This has been known throughout history. In Ancient Greece, the great thinkers would fast for days on end, not because they needed to lose weight, but because they believed (correctly) that fasting would increase their mental agility. Even today, we marvel at the ancient Greek philosophers and mathematicians. In stories of Japanese prisoners of war in World War II (Unbroken by Laura Hillenbrand), many have described the amazing clarity of thought that often accompanies starvation. In this book, the main character describes a prisoner who would read entire books from memory, and another who learned the Norwegian language in a few weeks. Incredibly, these feats were so commonplace that prisoners simply accepted it as a fact of life that starvation increases cognitive ability.

Mental sharpness increases during fasting

In mammals, mental activity increases when hungry and decreases with satiation. We have all experienced this as ‘food coma’. Think about that large Thanksgiving turkey and pumpkin pie. After that huge meal, are we mentally sharp as a tack? Or dull as a concrete block? How about the opposite? Think about a time that you were really hungry. Were you tired and slothful? I doubt it. Your senses were probably hyper-alert and you were mentally sharp as a needle. The idea that food make you concentrate better is entirely incorrect. There is a large survival advantage to animals that are cognitively sharp, as well as physically agile during times of food scarcity.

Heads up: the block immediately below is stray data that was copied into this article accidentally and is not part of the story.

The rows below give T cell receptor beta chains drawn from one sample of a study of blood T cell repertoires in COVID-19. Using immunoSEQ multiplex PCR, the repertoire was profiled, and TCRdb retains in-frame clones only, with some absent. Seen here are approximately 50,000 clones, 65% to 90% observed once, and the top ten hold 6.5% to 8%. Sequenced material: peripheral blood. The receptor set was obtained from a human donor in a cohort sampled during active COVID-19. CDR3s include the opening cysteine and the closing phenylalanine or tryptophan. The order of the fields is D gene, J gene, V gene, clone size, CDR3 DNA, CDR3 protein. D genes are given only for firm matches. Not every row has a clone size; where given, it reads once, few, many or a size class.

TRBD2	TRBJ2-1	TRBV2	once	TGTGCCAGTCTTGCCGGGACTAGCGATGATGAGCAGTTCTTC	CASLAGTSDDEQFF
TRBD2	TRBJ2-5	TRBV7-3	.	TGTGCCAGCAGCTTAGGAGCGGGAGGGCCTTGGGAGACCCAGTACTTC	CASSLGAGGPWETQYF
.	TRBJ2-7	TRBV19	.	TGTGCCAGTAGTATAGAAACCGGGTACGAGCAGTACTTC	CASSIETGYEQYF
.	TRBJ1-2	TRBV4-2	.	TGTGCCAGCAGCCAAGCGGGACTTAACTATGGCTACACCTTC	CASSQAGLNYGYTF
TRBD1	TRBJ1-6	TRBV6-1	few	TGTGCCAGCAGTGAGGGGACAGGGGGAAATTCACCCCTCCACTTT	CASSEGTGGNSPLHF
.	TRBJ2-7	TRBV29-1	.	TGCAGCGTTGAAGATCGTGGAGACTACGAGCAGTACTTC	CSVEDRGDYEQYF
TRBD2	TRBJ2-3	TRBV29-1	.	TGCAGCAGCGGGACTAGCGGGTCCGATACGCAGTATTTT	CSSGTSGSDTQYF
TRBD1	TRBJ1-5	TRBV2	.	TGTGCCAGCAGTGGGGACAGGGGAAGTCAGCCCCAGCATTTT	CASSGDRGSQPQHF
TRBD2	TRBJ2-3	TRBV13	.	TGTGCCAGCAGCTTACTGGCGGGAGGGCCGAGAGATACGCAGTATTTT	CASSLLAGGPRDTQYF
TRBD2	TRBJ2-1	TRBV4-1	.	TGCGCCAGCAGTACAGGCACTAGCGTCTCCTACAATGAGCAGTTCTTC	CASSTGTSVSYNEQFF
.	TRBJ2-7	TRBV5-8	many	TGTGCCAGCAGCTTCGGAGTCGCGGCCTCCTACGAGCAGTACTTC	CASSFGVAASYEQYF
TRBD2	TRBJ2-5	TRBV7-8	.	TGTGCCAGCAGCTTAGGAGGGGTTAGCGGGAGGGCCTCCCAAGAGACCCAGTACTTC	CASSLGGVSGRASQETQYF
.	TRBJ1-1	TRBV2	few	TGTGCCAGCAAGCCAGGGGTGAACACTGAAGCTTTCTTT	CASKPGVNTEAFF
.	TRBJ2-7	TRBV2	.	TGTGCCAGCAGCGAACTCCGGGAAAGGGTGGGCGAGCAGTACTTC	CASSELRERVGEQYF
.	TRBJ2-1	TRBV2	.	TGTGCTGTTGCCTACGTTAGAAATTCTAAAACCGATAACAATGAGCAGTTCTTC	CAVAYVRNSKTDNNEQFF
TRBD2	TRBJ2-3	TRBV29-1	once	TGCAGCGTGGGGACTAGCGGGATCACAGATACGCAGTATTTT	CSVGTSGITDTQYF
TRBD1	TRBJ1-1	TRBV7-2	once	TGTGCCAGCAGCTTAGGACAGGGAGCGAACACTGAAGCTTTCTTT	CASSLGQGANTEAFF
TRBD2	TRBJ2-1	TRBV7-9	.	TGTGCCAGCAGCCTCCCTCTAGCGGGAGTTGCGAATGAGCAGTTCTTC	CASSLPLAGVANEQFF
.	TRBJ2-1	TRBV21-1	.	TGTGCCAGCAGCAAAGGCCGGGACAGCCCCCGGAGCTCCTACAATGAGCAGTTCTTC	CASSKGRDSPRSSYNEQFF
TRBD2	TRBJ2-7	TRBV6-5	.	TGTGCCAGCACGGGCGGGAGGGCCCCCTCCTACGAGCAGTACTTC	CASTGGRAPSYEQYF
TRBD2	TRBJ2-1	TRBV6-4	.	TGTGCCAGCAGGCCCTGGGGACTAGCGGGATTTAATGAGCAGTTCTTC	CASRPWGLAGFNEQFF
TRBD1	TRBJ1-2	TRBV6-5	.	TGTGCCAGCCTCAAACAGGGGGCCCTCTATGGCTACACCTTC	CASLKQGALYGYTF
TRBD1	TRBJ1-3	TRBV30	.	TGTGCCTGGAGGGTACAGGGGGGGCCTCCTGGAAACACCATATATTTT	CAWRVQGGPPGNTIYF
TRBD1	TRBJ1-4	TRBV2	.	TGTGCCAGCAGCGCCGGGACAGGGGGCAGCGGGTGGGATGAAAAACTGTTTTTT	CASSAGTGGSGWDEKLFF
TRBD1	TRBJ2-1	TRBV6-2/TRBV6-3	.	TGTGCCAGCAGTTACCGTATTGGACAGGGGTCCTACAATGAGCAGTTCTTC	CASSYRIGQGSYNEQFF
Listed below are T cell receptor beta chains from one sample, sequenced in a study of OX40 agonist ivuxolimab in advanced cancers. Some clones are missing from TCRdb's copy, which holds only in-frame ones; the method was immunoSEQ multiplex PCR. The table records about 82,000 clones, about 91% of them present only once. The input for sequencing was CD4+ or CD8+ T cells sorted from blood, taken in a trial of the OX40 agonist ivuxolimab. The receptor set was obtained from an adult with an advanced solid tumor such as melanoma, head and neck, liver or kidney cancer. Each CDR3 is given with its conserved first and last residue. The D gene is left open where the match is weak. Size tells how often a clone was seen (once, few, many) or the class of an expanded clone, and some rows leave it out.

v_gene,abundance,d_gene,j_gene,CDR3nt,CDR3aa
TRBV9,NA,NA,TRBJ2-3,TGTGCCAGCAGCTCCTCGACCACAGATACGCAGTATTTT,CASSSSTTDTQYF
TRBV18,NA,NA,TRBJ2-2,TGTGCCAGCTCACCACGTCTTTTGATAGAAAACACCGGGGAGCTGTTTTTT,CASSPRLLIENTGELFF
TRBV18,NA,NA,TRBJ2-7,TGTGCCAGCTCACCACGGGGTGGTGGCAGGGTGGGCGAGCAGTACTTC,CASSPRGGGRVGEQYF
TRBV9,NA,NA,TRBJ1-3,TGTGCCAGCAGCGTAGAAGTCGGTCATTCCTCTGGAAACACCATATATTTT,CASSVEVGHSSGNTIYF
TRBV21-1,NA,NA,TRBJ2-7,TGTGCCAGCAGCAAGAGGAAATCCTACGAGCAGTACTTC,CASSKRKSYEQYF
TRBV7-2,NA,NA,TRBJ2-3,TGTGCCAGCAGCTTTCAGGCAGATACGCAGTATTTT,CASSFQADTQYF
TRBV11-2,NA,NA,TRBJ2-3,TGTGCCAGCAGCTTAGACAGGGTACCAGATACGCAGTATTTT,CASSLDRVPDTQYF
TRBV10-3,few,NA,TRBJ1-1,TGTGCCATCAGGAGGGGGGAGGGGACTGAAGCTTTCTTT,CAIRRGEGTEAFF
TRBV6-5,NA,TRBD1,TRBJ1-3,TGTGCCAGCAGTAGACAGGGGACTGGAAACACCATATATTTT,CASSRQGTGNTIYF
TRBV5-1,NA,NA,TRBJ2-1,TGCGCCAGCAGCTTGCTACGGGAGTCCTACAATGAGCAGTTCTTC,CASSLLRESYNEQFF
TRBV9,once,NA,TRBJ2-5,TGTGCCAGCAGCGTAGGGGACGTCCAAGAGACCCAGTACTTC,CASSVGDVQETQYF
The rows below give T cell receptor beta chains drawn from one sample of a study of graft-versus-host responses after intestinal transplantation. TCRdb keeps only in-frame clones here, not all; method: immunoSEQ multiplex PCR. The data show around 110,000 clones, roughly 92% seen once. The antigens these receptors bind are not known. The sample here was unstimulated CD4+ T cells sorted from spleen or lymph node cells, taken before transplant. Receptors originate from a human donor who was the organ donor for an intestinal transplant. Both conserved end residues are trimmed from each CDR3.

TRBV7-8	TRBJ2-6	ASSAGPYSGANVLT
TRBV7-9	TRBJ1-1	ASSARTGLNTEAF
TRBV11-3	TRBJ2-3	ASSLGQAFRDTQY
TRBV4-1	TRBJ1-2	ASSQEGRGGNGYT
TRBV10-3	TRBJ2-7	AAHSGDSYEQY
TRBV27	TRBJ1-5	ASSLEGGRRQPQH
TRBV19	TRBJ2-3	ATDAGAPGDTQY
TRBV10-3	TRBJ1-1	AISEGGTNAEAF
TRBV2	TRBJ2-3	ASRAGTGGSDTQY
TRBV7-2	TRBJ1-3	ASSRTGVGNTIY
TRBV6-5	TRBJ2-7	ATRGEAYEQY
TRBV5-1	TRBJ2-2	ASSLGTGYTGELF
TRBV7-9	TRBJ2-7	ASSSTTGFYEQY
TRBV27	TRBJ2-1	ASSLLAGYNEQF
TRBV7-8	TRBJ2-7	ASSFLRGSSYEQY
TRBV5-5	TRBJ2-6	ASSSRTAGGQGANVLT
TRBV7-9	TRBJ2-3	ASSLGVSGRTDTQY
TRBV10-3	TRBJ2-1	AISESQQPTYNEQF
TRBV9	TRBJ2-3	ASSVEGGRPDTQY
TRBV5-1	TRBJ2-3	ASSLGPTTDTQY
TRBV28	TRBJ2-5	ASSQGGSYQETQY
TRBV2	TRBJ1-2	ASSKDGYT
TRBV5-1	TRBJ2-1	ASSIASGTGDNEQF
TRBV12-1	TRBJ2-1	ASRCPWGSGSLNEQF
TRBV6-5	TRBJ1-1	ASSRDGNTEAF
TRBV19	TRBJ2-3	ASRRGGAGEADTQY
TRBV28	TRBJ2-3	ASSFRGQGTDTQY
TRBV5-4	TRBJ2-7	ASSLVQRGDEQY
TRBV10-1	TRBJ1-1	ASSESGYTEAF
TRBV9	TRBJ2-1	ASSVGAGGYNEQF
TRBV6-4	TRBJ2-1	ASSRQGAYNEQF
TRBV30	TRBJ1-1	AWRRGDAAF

Studies have also proven that mental acuity does not decrease with fasting. One study compared cognitive tasks at baseline and after a 24 hour fast. None of the tasks – including sustained attention, attentional focus, simple reaction time or immediate memory were found to be impaired. Another double-blinded study of a 2-day ‘almost total’ caloric deprivation found no detrimental effect even after repeatedly testing cognitive performance, activity, sleep and mood.

When we say we are ‘hungry’ for something (hungry for power, hungry for attention), does it mean we are slothful and dull? No, it means that we are hyper-vigilant and energetic. So, fasting and hunger clearly activate us towards our goal. People always worry that fasting will dull their senses, but in fact, it has the opposite, energizing effect.

These sorts of tests are easy to see in animal studies. Aging rats were started on intermittent fasting regimens and markedly improved their scores of motor coordination and cognitive tests. Learning and memory scores also improved after IF. Interestingly, there was increased brain connectivity and new neuron growth from stem cells. This is believed to be mediated in part by BDNF (Brain Derived Neurotrophic Factor). In animal models, both exercise and fasting significantly increase BDNF expression in several parts of the brain. BDNF signaling also plays a role in appetite, activity, glucose metabolism and autonomic control of the cardiovascular and gastrointestinal systems.